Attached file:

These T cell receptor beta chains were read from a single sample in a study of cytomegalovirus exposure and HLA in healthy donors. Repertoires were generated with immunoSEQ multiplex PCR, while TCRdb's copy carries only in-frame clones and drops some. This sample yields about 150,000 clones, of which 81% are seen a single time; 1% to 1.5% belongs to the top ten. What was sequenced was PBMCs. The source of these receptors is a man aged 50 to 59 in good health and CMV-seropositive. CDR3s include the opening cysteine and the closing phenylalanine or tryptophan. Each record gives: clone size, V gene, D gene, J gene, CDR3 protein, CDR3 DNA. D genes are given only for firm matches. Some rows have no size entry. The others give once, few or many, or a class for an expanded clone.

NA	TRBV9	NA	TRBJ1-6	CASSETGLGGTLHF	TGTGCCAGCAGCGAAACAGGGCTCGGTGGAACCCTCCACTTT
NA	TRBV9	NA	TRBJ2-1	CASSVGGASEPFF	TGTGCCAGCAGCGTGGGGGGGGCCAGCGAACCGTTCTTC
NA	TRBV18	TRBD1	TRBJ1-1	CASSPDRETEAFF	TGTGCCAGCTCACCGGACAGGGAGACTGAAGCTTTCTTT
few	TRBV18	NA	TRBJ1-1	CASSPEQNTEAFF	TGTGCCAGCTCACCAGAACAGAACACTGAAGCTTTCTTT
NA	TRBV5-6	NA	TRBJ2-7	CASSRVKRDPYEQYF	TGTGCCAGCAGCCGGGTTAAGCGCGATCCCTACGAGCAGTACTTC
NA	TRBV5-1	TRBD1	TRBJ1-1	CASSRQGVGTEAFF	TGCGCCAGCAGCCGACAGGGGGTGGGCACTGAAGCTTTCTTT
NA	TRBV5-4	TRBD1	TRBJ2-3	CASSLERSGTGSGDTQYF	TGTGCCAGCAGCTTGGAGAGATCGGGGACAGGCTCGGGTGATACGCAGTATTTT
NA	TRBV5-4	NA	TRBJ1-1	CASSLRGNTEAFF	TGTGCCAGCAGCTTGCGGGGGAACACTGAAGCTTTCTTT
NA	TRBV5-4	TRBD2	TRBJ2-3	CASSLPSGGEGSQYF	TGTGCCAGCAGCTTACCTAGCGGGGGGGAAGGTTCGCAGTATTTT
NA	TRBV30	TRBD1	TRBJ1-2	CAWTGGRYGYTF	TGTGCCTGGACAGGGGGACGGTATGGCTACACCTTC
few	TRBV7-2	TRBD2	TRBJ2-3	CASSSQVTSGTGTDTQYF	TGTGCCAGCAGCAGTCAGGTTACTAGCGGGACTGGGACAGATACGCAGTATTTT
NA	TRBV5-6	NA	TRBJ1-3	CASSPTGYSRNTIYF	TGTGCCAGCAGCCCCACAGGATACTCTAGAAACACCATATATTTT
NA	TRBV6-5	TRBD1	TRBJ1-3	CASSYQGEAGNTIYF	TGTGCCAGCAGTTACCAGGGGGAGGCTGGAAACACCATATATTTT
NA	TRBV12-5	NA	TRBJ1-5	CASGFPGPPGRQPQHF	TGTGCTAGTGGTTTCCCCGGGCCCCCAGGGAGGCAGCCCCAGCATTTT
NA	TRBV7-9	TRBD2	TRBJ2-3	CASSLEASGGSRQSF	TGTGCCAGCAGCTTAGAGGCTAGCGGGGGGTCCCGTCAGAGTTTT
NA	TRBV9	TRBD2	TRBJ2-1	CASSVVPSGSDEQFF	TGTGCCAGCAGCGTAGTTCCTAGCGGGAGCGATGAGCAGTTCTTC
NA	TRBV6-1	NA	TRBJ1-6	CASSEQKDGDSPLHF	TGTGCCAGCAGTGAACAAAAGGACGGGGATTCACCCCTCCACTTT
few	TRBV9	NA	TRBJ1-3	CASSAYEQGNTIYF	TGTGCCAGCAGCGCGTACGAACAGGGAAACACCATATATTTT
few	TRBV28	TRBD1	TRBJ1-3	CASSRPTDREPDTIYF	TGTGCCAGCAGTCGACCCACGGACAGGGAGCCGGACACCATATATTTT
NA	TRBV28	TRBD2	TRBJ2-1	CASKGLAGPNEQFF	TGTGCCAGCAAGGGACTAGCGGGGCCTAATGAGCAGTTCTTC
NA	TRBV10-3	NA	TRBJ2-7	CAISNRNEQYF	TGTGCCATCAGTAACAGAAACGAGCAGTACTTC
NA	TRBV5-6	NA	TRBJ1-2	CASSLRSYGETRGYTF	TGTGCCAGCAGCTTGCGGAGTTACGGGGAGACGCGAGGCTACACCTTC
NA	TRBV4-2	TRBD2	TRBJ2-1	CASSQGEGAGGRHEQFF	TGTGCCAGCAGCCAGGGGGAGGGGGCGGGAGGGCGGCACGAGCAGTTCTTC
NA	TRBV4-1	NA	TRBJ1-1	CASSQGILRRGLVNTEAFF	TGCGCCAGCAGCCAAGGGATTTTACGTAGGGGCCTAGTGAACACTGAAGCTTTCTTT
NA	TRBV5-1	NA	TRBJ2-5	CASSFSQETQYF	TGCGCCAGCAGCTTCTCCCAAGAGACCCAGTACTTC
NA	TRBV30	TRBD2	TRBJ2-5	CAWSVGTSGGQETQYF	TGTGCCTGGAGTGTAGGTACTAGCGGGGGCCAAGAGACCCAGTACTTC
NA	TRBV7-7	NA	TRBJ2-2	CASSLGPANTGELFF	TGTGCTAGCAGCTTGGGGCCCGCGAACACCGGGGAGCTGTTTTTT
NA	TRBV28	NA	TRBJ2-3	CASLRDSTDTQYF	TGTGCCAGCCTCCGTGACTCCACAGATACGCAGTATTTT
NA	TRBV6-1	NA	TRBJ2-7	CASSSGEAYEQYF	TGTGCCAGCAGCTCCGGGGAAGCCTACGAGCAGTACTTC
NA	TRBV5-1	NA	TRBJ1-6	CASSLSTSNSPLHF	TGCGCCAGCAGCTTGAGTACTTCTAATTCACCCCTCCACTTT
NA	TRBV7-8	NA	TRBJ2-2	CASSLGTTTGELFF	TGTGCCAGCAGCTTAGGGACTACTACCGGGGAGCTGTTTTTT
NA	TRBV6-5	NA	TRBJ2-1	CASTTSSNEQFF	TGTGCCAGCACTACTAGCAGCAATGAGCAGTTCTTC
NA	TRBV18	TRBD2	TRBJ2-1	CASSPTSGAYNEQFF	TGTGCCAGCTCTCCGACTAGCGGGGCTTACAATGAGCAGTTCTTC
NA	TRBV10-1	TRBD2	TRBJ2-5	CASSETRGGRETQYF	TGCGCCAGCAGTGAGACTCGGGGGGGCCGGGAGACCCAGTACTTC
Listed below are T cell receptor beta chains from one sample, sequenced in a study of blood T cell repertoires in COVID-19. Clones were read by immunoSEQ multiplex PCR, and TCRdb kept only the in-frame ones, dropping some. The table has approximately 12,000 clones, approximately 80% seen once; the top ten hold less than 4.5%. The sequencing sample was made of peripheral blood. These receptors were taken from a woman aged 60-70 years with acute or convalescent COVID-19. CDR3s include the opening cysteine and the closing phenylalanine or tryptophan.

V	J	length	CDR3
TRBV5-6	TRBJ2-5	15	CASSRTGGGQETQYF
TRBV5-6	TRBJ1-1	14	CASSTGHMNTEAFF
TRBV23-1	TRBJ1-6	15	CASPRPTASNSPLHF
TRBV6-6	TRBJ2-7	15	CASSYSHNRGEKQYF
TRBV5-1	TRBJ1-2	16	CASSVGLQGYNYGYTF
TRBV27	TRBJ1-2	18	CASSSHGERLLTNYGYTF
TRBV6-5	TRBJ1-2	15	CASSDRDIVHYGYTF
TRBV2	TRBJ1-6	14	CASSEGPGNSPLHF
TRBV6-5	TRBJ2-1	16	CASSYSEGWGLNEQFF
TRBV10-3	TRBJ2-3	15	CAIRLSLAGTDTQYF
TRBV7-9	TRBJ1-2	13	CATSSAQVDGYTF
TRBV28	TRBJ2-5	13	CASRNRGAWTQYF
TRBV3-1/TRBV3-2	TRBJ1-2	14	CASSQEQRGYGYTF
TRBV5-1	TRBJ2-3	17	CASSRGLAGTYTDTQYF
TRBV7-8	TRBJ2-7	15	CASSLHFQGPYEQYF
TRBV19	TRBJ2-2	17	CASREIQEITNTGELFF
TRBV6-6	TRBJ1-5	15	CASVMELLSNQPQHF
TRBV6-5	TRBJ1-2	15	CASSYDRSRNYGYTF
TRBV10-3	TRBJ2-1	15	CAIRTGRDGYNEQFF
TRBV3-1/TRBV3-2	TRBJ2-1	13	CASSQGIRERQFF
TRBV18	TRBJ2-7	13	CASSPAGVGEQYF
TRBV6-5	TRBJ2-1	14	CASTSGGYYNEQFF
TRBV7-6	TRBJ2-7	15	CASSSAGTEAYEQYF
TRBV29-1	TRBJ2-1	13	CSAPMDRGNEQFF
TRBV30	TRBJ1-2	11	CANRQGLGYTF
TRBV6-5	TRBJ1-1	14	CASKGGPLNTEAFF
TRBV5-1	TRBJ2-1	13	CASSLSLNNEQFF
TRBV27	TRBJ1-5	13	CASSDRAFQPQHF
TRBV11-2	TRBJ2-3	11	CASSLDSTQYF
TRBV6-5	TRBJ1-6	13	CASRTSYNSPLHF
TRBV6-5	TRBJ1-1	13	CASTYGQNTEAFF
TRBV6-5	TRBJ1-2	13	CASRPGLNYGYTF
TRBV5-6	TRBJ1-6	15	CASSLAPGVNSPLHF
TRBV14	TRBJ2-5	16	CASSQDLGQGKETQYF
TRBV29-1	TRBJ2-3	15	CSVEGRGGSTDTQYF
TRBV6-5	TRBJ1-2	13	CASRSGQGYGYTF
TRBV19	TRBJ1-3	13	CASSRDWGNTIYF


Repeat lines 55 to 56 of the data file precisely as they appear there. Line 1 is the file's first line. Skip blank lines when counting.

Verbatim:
TRBV6-5	TRBJ1-2	15	CASSYDRSRNYGYTF
TRBV10-3	TRBJ2-1	15	CAIRTGRDGYNEQFF